S Corporations: A Brief Overview of Reasonable Compensation (RC) and IRS Implications

When it comes to reasonable compensation, documentation is a key factor in mitigating IRS penalty risks for S Corporations. For example, all salary information for any shareholder-employee should be clearly stated. To that end, the IRS looks at substantial services provided (job functions, time involved in the job functions, and industry comparisons) when determining reasonable compensation. (If a shareholder-employee does not provide substantial services, make sure to document the shareholder-employee as an officer in name only.) Also keep in mind that any loan made by an owner-officer to an owner-officer, including to self, must be documented as a loan (i.e. repayment schedule, interest, collateral). Otherwise, the IRS has the right to and may reclassify the transaction as compensation.   

It is not enough, however, to document names and salary figures. It is in your best interest to show calculations for how you came up with those figures - the IRS looks at the industry comparisons as a reference point. Corporate meeting minutes are an excellent place to reflect these calculations as well as pertinent information for reasonable compensation values.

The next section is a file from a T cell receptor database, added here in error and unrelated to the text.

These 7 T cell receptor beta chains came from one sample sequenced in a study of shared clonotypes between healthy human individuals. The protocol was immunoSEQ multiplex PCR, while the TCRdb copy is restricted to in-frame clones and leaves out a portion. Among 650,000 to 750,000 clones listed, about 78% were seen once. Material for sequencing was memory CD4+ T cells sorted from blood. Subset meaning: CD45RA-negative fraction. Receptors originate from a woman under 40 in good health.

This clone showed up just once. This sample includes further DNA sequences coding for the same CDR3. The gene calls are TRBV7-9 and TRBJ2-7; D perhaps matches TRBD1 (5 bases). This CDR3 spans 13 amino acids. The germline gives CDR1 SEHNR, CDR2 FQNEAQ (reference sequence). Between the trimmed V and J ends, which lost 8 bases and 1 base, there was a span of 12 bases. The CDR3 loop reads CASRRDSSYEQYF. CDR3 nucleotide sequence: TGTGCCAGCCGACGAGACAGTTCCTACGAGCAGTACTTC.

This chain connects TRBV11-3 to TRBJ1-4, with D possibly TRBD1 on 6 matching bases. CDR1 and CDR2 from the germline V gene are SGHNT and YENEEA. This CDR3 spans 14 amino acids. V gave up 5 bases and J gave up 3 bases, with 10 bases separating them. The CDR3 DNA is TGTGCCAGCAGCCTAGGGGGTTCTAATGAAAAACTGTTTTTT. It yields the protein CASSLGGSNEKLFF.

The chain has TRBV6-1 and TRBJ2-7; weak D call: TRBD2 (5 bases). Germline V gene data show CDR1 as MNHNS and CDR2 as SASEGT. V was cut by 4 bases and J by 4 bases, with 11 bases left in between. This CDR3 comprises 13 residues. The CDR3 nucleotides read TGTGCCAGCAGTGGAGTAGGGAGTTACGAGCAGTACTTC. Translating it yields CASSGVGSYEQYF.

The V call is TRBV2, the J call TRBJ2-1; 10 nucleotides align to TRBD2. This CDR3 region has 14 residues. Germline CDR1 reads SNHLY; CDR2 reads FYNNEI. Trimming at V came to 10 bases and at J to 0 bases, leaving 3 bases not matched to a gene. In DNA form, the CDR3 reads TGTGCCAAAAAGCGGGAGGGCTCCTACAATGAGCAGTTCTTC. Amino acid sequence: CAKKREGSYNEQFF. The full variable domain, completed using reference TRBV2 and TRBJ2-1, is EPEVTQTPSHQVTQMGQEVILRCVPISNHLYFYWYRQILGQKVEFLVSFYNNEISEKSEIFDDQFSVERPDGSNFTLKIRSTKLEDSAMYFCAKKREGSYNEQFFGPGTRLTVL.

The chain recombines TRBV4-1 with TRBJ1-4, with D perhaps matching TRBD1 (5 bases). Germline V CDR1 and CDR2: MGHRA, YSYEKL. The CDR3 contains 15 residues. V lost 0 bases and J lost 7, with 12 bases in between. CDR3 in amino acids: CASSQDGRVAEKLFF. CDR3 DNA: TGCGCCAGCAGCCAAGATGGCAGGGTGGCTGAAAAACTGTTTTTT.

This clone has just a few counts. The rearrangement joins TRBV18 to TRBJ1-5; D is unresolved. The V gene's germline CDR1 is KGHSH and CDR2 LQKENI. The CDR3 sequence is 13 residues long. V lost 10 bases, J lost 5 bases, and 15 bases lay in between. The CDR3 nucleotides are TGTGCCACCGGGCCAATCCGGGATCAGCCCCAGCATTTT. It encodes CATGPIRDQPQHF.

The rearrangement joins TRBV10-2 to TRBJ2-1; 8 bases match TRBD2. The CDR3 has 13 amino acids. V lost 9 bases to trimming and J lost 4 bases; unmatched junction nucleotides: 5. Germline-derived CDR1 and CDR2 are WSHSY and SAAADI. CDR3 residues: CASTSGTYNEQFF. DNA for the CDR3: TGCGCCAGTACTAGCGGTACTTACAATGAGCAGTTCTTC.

There are two useful best practices for determining the value of RC: fair market value and replacement cost. Think of fair market value as what comparable businesses pay for similar services or value that would ordinarily be paid for like services by like enterprises under like circumstances. And, think of replacement cost as how much you could expect to pay per hour to another individual for the services performed. Keep these in mind while you calculate your RC. Although not an exact science, the IRS looks more favorably on well-researched and well-documented data.

To summarize – research, document, and be mindful that the IRS has the right to reclassify wages and distributions.

Listed below are some IRS red flags:

· $0.00 reasonable compensation and large distribution (could also result in loss of future social security benefits)

· Low salary vs. distribution paid

· Compensation paid only in Q4

· Out-of-line ratios – i.e. sales vs. comp, distribution vs. comp, and/or profit vs. comp

Reasonable compensation is a deep subject with many layers and possible consequences. For more information, please call the office of Ronald Castor LC at 913.469.9113.